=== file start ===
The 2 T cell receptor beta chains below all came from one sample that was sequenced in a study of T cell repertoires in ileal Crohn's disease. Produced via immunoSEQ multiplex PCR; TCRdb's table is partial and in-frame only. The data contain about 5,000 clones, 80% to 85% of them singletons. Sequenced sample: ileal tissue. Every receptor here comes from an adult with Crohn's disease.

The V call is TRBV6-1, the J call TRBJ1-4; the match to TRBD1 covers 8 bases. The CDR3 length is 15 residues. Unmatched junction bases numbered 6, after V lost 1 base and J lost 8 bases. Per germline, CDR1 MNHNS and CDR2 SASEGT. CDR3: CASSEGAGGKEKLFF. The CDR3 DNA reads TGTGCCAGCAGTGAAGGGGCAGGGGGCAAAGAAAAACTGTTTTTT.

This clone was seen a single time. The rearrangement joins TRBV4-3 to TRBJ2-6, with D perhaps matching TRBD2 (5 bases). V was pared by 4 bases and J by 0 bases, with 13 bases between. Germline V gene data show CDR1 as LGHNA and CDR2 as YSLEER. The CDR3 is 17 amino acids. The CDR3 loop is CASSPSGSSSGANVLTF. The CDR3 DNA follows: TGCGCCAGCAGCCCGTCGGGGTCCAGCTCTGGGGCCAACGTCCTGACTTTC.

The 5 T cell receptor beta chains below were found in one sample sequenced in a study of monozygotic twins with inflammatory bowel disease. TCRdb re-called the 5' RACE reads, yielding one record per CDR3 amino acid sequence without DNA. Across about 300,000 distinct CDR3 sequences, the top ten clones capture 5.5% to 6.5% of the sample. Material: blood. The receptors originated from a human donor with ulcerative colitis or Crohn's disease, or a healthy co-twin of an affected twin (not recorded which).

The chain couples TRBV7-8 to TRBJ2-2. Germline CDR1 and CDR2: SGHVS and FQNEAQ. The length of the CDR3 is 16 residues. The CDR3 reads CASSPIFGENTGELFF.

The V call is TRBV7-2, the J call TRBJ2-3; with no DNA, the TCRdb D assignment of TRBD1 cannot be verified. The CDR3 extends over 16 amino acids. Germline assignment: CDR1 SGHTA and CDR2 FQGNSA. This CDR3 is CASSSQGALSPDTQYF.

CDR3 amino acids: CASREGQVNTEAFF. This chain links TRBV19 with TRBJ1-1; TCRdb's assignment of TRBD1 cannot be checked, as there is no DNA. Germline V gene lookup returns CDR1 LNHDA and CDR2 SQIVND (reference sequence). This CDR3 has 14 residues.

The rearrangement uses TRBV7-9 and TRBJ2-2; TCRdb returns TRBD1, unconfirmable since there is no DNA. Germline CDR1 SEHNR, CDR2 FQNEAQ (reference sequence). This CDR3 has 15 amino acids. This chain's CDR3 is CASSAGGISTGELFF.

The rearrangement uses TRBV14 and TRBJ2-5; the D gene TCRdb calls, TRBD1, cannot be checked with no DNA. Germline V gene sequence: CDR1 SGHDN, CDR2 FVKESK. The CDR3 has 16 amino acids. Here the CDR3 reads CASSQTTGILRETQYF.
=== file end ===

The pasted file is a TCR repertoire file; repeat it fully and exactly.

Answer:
The 2 T cell receptor beta chains below all came from one sample that was sequenced in a study of T cell repertoires in ileal Crohn's disease. Produced via immunoSEQ multiplex PCR; TCRdb's table is partial and in-frame only. The data contain about 5,000 clones, 80% to 85% of them singletons. Sequenced sample: ileal tissue. Every receptor here comes from an adult with Crohn's disease.

The V call is TRBV6-1, the J call TRBJ1-4; the match to TRBD1 covers 8 bases. The CDR3 length is 15 residues. Unmatched junction bases numbered 6, after V lost 1 base and J lost 8 bases. Per germline, CDR1 MNHNS and CDR2 SASEGT. CDR3: CASSEGAGGKEKLFF. The CDR3 DNA reads TGTGCCAGCAGTGAAGGGGCAGGGGGCAAAGAAAAACTGTTTTTT.

This clone was seen a single time. The rearrangement joins TRBV4-3 to TRBJ2-6, with D perhaps matching TRBD2 (5 bases). V was pared by 4 bases and J by 0 bases, with 13 bases between. Germline V gene data show CDR1 as LGHNA and CDR2 as YSLEER. The CDR3 is 17 amino acids. The CDR3 loop is CASSPSGSSSGANVLTF. The CDR3 DNA follows: TGCGCCAGCAGCCCGTCGGGGTCCAGCTCTGGGGCCAACGTCCTGACTTTC.

The 5 T cell receptor beta chains below were found in one sample sequenced in a study of monozygotic twins with inflammatory bowel disease. TCRdb re-called the 5' RACE reads, yielding one record per CDR3 amino acid sequence without DNA. Across about 300,000 distinct CDR3 sequences, the top ten clones capture 5.5% to 6.5% of the sample. Material: blood. The receptors originated from a human donor with ulcerative colitis or Crohn's disease, or a healthy co-twin of an affected twin (not recorded which).

The chain couples TRBV7-8 to TRBJ2-2. Germline CDR1 and CDR2: SGHVS and FQNEAQ. The length of the CDR3 is 16 residues. The CDR3 reads CASSPIFGENTGELFF.

The V call is TRBV7-2, the J call TRBJ2-3; with no DNA, the TCRdb D assignment of TRBD1 cannot be verified. The CDR3 extends over 16 amino acids. Germline assignment: CDR1 SGHTA and CDR2 FQGNSA. This CDR3 is CASSSQGALSPDTQYF.

CDR3 amino acids: CASREGQVNTEAFF. This chain links TRBV19 with TRBJ1-1; TCRdb's assignment of TRBD1 cannot be checked, as there is no DNA. Germline V gene lookup returns CDR1 LNHDA and CDR2 SQIVND (reference sequence). This CDR3 has 14 residues.

The rearrangement uses TRBV7-9 and TRBJ2-2; TCRdb returns TRBD1, unconfirmable since there is no DNA. Germline CDR1 SEHNR, CDR2 FQNEAQ (reference sequence). This CDR3 has 15 amino acids. This chain's CDR3 is CASSAGGISTGELFF.

The rearrangement uses TRBV14 and TRBJ2-5; the D gene TCRdb calls, TRBD1, cannot be checked with no DNA. Germline V gene sequence: CDR1 SGHDN, CDR2 FVKESK. The CDR3 has 16 amino acids. Here the CDR3 reads CASSQTTGILRETQYF.